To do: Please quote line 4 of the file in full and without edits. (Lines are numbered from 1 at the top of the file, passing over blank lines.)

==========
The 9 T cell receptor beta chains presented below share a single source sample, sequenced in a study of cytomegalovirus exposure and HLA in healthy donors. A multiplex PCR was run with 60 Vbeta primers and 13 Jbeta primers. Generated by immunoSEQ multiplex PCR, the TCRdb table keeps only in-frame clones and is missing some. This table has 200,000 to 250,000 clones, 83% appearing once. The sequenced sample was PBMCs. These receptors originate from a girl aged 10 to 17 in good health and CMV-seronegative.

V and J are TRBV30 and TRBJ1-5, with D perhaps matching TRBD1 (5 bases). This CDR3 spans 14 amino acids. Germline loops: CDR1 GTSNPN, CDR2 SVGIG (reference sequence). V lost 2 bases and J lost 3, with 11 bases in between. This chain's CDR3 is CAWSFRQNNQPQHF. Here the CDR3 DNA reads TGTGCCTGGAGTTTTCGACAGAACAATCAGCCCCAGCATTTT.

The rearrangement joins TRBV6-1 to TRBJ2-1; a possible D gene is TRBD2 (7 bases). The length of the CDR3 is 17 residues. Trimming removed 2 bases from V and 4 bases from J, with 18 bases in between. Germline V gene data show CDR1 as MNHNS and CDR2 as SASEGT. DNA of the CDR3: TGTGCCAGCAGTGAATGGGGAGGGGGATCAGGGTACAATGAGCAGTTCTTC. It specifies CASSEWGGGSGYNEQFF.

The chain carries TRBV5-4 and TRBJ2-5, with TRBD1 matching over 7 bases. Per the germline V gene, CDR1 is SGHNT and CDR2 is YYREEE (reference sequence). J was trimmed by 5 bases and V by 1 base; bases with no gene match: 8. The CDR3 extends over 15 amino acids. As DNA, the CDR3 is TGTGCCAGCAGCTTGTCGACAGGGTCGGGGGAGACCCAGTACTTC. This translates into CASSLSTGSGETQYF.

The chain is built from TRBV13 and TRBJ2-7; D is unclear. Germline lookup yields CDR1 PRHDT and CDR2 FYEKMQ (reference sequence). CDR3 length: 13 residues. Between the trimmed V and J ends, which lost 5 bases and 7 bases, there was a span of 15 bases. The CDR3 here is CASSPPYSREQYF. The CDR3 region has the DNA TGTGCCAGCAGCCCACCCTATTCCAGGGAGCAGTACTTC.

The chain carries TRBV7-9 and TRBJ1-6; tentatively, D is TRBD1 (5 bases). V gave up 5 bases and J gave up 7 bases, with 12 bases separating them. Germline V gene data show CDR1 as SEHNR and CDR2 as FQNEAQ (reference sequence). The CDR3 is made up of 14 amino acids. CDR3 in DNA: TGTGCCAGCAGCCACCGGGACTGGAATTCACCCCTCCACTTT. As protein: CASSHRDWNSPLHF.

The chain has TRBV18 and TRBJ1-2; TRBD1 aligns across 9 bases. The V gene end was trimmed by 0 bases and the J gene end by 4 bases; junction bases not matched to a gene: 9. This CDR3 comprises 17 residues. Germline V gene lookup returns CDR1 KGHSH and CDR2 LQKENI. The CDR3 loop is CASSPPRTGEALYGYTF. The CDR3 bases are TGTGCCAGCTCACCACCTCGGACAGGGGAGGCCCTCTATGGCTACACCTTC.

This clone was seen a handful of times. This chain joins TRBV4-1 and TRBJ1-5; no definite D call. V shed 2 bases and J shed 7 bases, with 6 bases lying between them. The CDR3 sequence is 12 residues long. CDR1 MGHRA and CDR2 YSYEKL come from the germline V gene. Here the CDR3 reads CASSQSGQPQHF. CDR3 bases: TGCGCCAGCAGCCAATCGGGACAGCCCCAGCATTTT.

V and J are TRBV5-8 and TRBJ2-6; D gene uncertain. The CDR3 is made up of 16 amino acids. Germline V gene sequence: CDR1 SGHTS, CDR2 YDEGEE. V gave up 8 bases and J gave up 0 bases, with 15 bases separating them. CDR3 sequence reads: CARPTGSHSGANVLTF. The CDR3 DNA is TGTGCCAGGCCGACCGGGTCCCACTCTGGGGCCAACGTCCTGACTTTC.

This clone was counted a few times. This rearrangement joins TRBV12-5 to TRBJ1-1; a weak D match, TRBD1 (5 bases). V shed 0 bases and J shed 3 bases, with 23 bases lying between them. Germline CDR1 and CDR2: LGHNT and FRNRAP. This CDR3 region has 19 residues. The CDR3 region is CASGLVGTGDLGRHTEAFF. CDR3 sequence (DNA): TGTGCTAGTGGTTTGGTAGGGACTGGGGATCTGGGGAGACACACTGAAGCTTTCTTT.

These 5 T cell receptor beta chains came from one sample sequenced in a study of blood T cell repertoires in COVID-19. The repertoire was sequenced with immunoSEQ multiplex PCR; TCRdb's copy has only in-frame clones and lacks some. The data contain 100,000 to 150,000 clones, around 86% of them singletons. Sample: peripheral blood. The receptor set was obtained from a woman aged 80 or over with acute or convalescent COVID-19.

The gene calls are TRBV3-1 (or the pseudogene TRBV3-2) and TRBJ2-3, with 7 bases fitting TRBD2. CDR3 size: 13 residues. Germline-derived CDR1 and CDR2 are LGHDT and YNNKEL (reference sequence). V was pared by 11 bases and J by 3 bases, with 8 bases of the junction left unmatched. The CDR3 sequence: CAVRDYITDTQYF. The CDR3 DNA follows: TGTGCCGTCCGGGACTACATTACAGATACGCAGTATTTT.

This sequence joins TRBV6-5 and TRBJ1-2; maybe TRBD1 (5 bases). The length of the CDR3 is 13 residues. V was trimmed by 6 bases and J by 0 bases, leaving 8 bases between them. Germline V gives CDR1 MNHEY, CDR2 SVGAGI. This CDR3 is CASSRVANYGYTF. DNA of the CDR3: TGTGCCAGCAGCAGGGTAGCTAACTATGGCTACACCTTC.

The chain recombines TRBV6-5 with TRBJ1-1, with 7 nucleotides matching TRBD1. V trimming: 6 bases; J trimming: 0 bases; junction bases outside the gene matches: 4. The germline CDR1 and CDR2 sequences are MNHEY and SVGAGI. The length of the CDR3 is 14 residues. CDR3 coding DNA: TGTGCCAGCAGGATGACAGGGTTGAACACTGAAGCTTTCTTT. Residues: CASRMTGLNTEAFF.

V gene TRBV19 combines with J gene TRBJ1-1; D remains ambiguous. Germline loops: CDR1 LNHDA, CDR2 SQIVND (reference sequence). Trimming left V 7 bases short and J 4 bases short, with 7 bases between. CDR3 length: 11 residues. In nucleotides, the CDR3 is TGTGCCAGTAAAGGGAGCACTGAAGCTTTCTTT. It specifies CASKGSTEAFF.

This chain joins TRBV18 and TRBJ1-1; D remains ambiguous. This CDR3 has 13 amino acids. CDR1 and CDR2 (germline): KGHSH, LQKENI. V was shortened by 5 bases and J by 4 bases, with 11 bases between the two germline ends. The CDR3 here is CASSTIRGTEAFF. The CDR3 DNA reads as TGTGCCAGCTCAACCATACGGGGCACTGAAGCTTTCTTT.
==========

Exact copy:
The chain carries TRBV5-4 and TRBJ2-5, with TRBD1 matching over 7 bases. Per the germline V gene, CDR1 is SGHNT and CDR2 is YYREEE (reference sequence). J was trimmed by 5 bases and V by 1 base; bases with no gene match: 8. The CDR3 extends over 15 amino acids. As DNA, the CDR3 is TGTGCCAGCAGCTTGTCGACAGGGTCGGGGGAGACCCAGTACTTC. This translates into CASSLSTGSGETQYF.